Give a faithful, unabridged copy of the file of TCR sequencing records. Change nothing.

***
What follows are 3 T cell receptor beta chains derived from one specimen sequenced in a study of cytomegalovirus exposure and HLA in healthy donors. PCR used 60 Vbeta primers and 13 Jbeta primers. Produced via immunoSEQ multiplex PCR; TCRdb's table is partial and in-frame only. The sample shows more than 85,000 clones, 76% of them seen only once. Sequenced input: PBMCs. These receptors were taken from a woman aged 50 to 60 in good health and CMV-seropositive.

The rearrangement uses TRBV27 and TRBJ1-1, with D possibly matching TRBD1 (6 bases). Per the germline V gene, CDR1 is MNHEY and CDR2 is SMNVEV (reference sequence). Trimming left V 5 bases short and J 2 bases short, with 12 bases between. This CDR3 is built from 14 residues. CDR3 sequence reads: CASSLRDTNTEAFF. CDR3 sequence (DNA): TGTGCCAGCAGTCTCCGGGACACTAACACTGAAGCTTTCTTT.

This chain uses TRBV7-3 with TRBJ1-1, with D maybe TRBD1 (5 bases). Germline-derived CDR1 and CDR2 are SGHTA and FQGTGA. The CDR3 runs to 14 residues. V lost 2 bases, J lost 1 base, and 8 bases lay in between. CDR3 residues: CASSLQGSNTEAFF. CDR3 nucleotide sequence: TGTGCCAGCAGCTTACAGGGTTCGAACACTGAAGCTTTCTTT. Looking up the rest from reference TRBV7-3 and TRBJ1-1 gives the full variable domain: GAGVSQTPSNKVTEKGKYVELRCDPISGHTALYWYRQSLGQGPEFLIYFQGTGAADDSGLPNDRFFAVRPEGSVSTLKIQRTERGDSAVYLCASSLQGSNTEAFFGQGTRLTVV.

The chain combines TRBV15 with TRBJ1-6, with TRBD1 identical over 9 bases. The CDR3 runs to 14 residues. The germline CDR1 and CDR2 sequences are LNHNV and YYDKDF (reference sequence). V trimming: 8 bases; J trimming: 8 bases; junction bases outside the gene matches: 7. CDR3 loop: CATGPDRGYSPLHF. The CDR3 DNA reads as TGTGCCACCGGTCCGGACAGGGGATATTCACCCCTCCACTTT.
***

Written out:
What follows are 3 T cell receptor beta chains derived from one specimen sequenced in a study of cytomegalovirus exposure and HLA in healthy donors. PCR used 60 Vbeta primers and 13 Jbeta primers. Produced via immunoSEQ multiplex PCR; TCRdb's table is partial and in-frame only. The sample shows more than 85,000 clones, 76% of them seen only once. Sequenced input: PBMCs. These receptors were taken from a woman aged 50 to 60 in good health and CMV-seropositive.

The rearrangement uses TRBV27 and TRBJ1-1, with D possibly matching TRBD1 (6 bases). Per the germline V gene, CDR1 is MNHEY and CDR2 is SMNVEV (reference sequence). Trimming left V 5 bases short and J 2 bases short, with 12 bases between. This CDR3 is built from 14 residues. CDR3 sequence reads: CASSLRDTNTEAFF. CDR3 sequence (DNA): TGTGCCAGCAGTCTCCGGGACACTAACACTGAAGCTTTCTTT.

This chain uses TRBV7-3 with TRBJ1-1, with D maybe TRBD1 (5 bases). Germline-derived CDR1 and CDR2 are SGHTA and FQGTGA. The CDR3 runs to 14 residues. V lost 2 bases, J lost 1 base, and 8 bases lay in between. CDR3 residues: CASSLQGSNTEAFF. CDR3 nucleotide sequence: TGTGCCAGCAGCTTACAGGGTTCGAACACTGAAGCTTTCTTT. Looking up the rest from reference TRBV7-3 and TRBJ1-1 gives the full variable domain: GAGVSQTPSNKVTEKGKYVELRCDPISGHTALYWYRQSLGQGPEFLIYFQGTGAADDSGLPNDRFFAVRPEGSVSTLKIQRTERGDSAVYLCASSLQGSNTEAFFGQGTRLTVV.

The chain combines TRBV15 with TRBJ1-6, with TRBD1 identical over 9 bases. The CDR3 runs to 14 residues. The germline CDR1 and CDR2 sequences are LNHNV and YYDKDF (reference sequence). V trimming: 8 bases; J trimming: 8 bases; junction bases outside the gene matches: 7. CDR3 loop: CATGPDRGYSPLHF. The CDR3 DNA reads as TGTGCCACCGGTCCGGACAGGGGATATTCACCCCTCCACTTT.